In a feat of marvelous daring, damning narcissism and reckless idiocy, I decided to cook Thanksgiving dinner for a dozen. Included would be four couples (counting my girlfriend and myself) and, to my pants-wetting terror, my family. They’d fly in from Ohio, their expectations higher than the cloud-cutting plane.
To my food-crazed clan, Hanukkah, Purim, Easter and Christmas are redheadedstepchild holidays. Culinary-centered Thanksgiving is our money shot. We whip up sweet-potato purée, garlicky mashed potatoes, mushroom-carrot stuffing, sour-cream coffee cake and both roasted cauliflower soup and turkey. Our annual menu is an edible antidepressant—eating it rights our mental ship, connecting us like Krazy Glue.And this would be our first Turkey Day away from Dayton.
“That’s great and all, but how will we seat 12 people?” my girlfriend asked, not unwisely. Like countless New York City apartments, our Brooklyn dwelling lacks amenities such as tables, chairs and, quite often, toilet paper.
“We’ll buy tables and seats,” I said. Money, you solve everything! “Plates and knives?” “Buy ’em.” “And don’t forget decorations. I want candles that look like Pilgrims.”
“Please don’t become a Thanksgiving-zilla.” “I’m not a Thanksgiving-zilla. I just like the holidays,” she said, as if it were a sexual position that could provide untold pleasure.
We outfitted our apartment with Target’s finest furnishings, spending money so wantonly you’d think Thanksgiving was a Scores stripper’s pseudonym. Following the locavore rulebook, I sourced veggies from the Prospect Park Greenmarket and ordered an 18-pound organic, free-range beast from Trenton, New Jersey’s DiPaolo Turkey Farm.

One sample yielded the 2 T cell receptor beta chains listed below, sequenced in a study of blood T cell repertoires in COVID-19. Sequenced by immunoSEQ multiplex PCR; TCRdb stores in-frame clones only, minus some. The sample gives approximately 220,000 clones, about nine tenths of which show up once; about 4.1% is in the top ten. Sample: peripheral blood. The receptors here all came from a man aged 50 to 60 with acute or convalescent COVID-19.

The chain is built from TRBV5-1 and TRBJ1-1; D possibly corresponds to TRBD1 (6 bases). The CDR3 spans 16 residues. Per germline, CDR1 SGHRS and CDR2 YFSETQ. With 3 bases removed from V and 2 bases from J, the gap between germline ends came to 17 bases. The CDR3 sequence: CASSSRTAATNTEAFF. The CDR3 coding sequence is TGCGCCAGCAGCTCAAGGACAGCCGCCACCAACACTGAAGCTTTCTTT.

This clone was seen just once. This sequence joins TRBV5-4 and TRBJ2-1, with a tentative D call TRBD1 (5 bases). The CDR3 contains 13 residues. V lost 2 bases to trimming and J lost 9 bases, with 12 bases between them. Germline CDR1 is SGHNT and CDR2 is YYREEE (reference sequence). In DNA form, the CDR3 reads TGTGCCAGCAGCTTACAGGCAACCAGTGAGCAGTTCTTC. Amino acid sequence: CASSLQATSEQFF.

“Sure you don’t want a 22-pound turkey?” the saleslady asked. “Plenty of leftovers.”
“Does Thanksgiving really need more leftovers?” I replied. Besides, when a turkey crosses the 20-pound barrier, it verges uneasily into toddler terrain.And any creature that large deserves a name. Pass me little Billy’s crispy, crispy leg! More of Melissa’s breast meat, please! Days before Thanksgiving, I was fully ready save for my mom’s crème fraîche recipe—soured, thickened cream that gives our sweet-potato purée a rich depth. Clock ticking, I emailed her for guidance.
Hey, Mom: I’m making crème fraîche today. Do you know the proportions? Love, Josh
Mom’s response came quickly and confoundingly.
Good afternoon Mr. Bernstein: My name is Steve, and I’m your mom’s human resources manager.Your mother regrets that she is unable to reply due to several meetings, and thus has instructed me to reply.You mother says that she will e-mail you specific measurements later this evening. Please note that some of what you are looking for may be found in specialty grocery stores. Per your mother’s wishes, please have it finished by tomorrow night.
Thank you, and I wish your family a pleasant Thanksgiving. Had my mom been replaced by a robot? I understand that HR employees are emotionless automatons, terminating employees’ benefits without blinking a hardened eye. But this took the callous, confusing cake: Per your mother’s wishes,please have it finished by tomorrow night. I smacked DELETE and, like thousands of freshly fired New Yorkers, cursed HR. Hours later, my inbox held my mom’s rocket-science recipe: mix equal parts heavy cream and sour cream. Let sit overnight.
The night before Thanksgiving, I couldn’t sit. Or sleep. To brine my turkey (six hours in salt, brown sugar and bruised thyme and rosemary) in time for our 4 p.m. dinner, I’d have to awaken at 4 a.m. “Turn the alarm off,” my girlfriend sleepmoaned, mistaking my fleshy rump for the clock. I slumped from bed and stumbled into the cold kitchen. Sighing, I rolled up my sweatshirt sleeve and, clutching herb sprigs and carrots, rammed my hand into a turkey’s dark, dank cavity. Following the aromatic fisting, I submerged the bird in a double-ply garbage bag filled with salty brine. Filthy, salmonella-riddled work, but the saline bath worked its plumping, moistening magic.
The next morning, I slow-roasted the wellgreased bird to a burnished brown.The potatoes and stuffing turned out buttery and decadent. Friends arrived, bearing green beans, pumpkin pies and booze. And then came my parents and two siblings, taking seats at our new table, at a new tradition’s beginning.
“I love the candles!” my mom said, beaming at the melting Pilgrims. I told you so, my girlfriend’s eyes telegraphed, as everyone said their thanks and feasted until too full.